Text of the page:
Eric Writes About Orion Weiss

...and his history with the pianist.

In the fall of, I believe, 1995 or ‘96, the Akron Youth Symphony held an annual competition for young pianists in the area to perform a movement of a concerto with the group on its spring concert. As conductor of the orchestra, I sat in on the auditions.

One of the contestants was Orion Weiss, then a sophomore from Lyndhurst. His performance of the first movement of Rachmaninoff's Piano Concerto No. 2 was the winning entry, and I looked forward to the challenge of conducting the work with the youth orchestra.

I visited Orion at Cleveland Institute of Music to talk through the piece, and I have several vivid recollections about that meeting. The first was that Orion was an engaging, bright kid with a ready smile and lively sense of humor.

But I also recall something truly unique about Orion—his openness. He entertained and even welcomed ideas I had about the music, interpretation and phrasing. Not only that, but he could then realize them immediately. I had worked with prodigies before, but most young players who have the technical proficiency to play a piece such as that particular concerto only know how to play it one way­­—the way they learned it. Orion could flex, try out new ideas and entertain an alternate point of view and accept or reject it as part of a process. We had a marvelous conversation in which we explored the piece together. His wide-eyed enthusiasm for music continues to impress and inspire me.

We performed that movement of the Rachmaninoff together that spring, and the following New Year's Eve, I invited him to join the Akron Symphony to perform the final movement at a First Night concert in Akron. (We have yet to perform the second movement or the entire piece together. Hmm...I wonder when.)

The following summer, as I was planning the upcoming season for the Philharmonic, I invited him to learn the Second Piano Concerto by Dmitri Shostakovich. I felt it was perfect for him—the composer wrote it as a present and career vehicle for his son, Maxim, upon his graduation from Moscow Conservatory. It is infused with youthful energy and rollicking good spirits, and the second movement is one of the most heartbreakingly lyrical movements for piano and orchestra. "It takes about twenty-five minutes to play, and you'll learn it in about thirty," I recall telling Orion. He agreed.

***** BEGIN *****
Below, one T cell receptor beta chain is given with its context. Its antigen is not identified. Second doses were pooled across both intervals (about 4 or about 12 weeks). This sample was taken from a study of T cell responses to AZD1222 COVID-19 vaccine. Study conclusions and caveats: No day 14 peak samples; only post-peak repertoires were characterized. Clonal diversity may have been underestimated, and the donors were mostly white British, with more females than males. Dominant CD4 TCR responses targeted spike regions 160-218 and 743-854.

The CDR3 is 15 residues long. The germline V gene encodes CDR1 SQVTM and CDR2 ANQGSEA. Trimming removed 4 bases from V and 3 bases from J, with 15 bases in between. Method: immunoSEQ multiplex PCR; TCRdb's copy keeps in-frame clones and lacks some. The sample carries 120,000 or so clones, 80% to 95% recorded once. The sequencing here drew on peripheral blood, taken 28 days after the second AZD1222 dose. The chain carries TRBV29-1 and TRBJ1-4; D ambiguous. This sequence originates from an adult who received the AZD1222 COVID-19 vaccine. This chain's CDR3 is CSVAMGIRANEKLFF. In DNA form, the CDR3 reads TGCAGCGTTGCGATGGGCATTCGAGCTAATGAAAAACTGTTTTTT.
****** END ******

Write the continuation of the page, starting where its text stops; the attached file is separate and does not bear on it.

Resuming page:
He came down to Dover to rehearse and perform with the orchestra. Our program was a little short, time-wise, and as we walked off stage together after the performance, the applause continued. "Last movement encore?" I asked, and I think he suggested that we just play the entire piece again. So, we walked back out on stage and did exactly that to tumultuous applause.

A few weeks later, Orion received a call from the Baltimore Symphony. The management had been calling around major players to see if anyone happened to know the Shostakovich concerto to substitute for an ailing Andre Watts. Orion's teacher at CIM had been contacted and recommended him, and he performed with the orchestra in a series of weekend concerts during his senior year. (His deliriously happy mother called me soon after to ask me what he should learn next!)

Orion went to Juilliard and set out on his career, and he returned to perform Tchaikovsky’s Piano Concerto No. 1 with us the next year.

I have seen Orion a few times since that Tchaik performance—we have met for dinner in New York, and I saw him perform the Beethoven Piano Concerto No. 1 with the Cleveland Orchestra at Blossom. My sons and I went to greet him after that concert as he signed copies of his recently released CD that included one of my favorites, the Piano Sonata by the American composer Elliott Carter.

I pointed this out to him and asked what prompted him to learn the piece. "You told me to," he replied.

Well, all these years later, we're joining up with this marvelous musician again. On April 22, in fact, we get to do Rhapsody In Blue with the man, among other treats. You'll see for yourself.

Eric Benjamin

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